Clean cookstoves are among the keys to achieving Sustainable Development Goal 7 on clean and affordable energy, because they have positive effects on nature, productivity, and people’s health.
Cooking is a fundamental part of life. However, 2.8 billion people in the world, especially in Africa and Asia, are unable to indulge in the luxury of using clean energy and suffer the consequences of cooking with fossil fuels or wood.
The consequences of the lack of access to clean cookstoves
Lack of access to clean cookstoves is a major threat to the health, nature, climate, and productivity of communities.
Due to the smoke generated by these traditional cooking practices, about 1.6 million people die each year. It is also estimated that this practice generates 1.2 Gigatons of greenhouse gases – GHG per year.
From a social perspective, women and children can spend up to 10 hours a week walking increasing distances and carrying heavy loads of wood in order to light their stoves, thus reducing their possibilities to engage in other activities such as studying or looking after their families.
According to the World Bank report “The State of Access to Modern Energy Cooking Services”, access to modern sources of energy for cooking is only 10% in Sub-Saharan Africa, 36% in East Asia and 56% in Latin America and the Caribbean.
Based on the same report, the economic costs of cooking with traditional methods and fossil fuels exceed US$2.4 trillion per year, distributed as follows: adverse effects on health (US$1.4 trillion), climate (US$0.2 trillion) and women (US$0.8 trillion lost in productivity).
Clean cookstoves as a sustainable solution
Switching to clean cooking solutions, such as biogas cooking, electricity, ethanol, or solar energy, can improve and save lives, helping to meet the Sustainable Development Goal 7 target on affordable and clean energy.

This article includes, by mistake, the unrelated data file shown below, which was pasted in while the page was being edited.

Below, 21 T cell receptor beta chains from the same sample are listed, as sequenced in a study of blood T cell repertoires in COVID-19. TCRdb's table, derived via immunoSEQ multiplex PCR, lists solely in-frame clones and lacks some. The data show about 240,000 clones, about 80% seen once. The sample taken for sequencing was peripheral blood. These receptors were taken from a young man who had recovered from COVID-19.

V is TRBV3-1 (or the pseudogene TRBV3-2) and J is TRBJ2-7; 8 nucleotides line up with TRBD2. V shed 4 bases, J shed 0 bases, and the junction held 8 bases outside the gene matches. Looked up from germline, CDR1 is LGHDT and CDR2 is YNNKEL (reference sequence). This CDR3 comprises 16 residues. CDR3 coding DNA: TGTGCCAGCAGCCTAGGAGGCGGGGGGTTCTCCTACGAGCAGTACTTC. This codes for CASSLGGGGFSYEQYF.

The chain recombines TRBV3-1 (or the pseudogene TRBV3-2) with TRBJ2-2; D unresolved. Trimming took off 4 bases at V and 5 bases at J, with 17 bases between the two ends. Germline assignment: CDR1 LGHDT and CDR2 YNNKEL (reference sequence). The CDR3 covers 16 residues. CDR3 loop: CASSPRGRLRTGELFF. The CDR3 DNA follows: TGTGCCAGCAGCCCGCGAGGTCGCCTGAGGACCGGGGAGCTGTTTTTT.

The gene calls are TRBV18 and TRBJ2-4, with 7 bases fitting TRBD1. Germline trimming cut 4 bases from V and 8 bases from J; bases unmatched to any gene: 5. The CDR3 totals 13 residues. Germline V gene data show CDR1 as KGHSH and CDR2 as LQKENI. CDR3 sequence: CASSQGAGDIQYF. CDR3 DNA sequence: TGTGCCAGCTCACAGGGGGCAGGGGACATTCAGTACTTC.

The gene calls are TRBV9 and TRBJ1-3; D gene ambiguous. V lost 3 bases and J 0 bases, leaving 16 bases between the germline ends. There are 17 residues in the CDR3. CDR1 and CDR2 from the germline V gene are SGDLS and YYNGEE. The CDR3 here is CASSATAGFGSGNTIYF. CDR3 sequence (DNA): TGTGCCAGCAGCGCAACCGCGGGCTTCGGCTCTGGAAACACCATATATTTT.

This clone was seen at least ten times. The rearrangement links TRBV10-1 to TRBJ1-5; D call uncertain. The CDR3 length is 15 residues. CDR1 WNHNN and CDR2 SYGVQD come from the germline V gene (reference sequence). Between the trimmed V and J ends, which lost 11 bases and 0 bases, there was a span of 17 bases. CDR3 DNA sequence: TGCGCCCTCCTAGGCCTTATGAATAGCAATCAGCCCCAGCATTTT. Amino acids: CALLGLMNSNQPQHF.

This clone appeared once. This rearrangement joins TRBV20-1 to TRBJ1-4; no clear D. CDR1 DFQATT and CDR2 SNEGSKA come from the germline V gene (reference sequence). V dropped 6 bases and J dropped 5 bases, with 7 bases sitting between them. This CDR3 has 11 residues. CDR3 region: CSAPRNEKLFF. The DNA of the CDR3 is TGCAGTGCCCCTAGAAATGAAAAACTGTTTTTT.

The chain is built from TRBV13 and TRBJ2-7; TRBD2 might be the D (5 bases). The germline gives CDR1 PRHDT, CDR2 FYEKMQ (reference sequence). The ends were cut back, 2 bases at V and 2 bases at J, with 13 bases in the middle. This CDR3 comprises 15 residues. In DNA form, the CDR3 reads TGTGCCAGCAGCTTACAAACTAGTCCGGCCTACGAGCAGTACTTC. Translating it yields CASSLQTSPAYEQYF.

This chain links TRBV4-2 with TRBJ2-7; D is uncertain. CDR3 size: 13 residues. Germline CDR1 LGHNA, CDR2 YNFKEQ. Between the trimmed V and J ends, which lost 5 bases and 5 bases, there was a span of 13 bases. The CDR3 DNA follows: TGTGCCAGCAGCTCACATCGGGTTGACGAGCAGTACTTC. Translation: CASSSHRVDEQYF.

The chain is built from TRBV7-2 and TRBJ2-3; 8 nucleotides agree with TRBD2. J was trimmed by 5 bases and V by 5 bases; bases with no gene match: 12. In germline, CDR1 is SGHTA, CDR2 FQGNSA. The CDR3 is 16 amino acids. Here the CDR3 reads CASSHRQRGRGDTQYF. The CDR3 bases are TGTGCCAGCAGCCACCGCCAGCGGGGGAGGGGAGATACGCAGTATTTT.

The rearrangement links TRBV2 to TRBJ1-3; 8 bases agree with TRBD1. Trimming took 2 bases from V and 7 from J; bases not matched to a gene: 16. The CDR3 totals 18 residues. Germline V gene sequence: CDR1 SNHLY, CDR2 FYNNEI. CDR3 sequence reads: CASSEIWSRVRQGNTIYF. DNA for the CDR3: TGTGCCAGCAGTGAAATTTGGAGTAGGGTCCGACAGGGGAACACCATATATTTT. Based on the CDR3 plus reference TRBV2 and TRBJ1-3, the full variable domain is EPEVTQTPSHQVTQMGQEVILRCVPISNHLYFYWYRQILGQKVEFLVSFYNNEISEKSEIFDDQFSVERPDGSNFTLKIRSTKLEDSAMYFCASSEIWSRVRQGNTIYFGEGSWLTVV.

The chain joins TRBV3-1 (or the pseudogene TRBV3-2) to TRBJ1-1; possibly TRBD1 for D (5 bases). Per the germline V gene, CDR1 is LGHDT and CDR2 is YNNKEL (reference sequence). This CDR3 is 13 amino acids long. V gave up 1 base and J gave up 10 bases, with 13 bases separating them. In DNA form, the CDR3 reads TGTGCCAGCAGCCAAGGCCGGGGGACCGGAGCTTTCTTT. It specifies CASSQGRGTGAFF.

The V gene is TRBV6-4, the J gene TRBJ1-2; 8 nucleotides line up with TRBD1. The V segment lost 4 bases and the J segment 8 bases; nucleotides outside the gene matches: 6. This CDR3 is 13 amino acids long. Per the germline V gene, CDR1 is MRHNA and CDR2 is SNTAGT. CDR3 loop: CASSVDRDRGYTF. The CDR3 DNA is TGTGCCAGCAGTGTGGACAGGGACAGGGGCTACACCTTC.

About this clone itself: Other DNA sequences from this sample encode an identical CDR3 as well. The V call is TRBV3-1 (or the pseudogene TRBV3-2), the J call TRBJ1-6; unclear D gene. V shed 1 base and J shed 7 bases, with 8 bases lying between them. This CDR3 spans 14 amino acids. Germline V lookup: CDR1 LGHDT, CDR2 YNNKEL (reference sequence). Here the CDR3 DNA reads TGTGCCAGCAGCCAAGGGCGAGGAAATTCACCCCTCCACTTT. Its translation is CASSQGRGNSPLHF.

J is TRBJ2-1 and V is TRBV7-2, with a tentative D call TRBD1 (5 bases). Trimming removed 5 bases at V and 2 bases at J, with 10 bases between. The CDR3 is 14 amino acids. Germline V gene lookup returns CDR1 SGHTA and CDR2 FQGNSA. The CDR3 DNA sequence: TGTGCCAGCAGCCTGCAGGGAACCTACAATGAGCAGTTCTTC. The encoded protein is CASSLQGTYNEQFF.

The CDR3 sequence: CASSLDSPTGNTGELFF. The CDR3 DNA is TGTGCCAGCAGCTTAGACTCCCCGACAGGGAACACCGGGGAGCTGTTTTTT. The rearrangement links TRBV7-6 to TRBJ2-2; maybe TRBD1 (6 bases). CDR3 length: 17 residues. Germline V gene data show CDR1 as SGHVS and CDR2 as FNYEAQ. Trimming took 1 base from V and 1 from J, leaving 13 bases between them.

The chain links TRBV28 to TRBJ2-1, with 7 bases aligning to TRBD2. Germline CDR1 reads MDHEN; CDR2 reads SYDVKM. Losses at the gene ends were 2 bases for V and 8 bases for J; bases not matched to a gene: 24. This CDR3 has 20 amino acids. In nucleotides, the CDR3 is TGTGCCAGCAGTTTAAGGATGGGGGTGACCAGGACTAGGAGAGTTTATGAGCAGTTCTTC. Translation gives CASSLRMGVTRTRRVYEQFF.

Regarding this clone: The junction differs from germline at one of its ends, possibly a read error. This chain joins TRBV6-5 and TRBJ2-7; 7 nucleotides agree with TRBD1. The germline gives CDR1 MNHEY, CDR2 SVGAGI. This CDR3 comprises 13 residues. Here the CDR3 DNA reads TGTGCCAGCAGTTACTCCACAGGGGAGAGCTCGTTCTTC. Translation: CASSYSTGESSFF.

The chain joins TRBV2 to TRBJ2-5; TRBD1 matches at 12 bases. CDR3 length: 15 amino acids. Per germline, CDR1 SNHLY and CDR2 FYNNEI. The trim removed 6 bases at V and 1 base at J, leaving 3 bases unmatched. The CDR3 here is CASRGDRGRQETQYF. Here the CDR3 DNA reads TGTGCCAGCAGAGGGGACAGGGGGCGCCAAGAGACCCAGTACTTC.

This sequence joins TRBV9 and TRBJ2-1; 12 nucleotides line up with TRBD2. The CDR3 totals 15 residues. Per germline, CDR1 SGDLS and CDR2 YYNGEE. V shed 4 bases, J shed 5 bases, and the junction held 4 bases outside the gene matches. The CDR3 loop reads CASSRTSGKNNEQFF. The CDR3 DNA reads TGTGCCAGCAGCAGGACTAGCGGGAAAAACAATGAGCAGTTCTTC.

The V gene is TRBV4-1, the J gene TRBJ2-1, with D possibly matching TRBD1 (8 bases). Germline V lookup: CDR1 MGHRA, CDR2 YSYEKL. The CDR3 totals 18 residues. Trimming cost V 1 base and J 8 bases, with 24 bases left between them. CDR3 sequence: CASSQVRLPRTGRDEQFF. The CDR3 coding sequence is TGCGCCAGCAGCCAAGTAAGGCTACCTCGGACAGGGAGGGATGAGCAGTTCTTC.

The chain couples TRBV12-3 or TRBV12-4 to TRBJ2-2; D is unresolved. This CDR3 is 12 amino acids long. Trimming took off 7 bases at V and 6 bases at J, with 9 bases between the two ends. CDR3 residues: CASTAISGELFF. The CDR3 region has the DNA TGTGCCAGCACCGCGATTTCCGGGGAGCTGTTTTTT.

The Report on “The Role of Voluntary Carbon Markets in Clean Cooking” states that “achieving universal access to clean cooking by 2030 is estimated to cost up to USD 4.5 billion annually, but finance flows over the past decade have peaked at only 2 percent of this”.
Thanks to Article 6 of the Paris Agreement, it is possible to unlock the barriers to access clean cookstoves around the world through carbon credits.
Clean cookstove projects generating carbon credits, besides being attractive to carbon project financiers and developers, help reduce the upfront cost of cookstoves for users, who can make smaller payments spread over time based on the actual use of their cookstoves.
In addition, this type of projects can encourage companies to provide higher quality technologies and fuels to their customers, as well as services that guarantee the maintenance, repair, and use of these technologies.
According to the study “The Role of Voluntary Carbon Markets in Clean Cooking“, an estimated $150 million was generated worldwide in carbon credits from clean cookstoves between 2013 and 2022. Ninety-five percent of these projects were implemented in China, Nepal, India, Vietnam, and Cambodia, and the clean cookstoves distributed in these projects use biogas cooking, solar energy, biomass, or liquid biofuels.
Opportunities in clean cooking project development
Therefore, the great challenge and opportunity for the development of clean cookstove projects resides in Sub-Saharan Africa, where only 10% of the population has access to cookstoves that meet minimum standards of convenience, affordability, safety, and fuel availability.
ALLCOT is developing clean cookstove projects in Africa contributing to SDG Target 7 through the distribution of approximately 150,000 cookstoves in Kenya, Senegal and Côte d’Ivoire, which are estimated to produce 2.5 million carbon credits.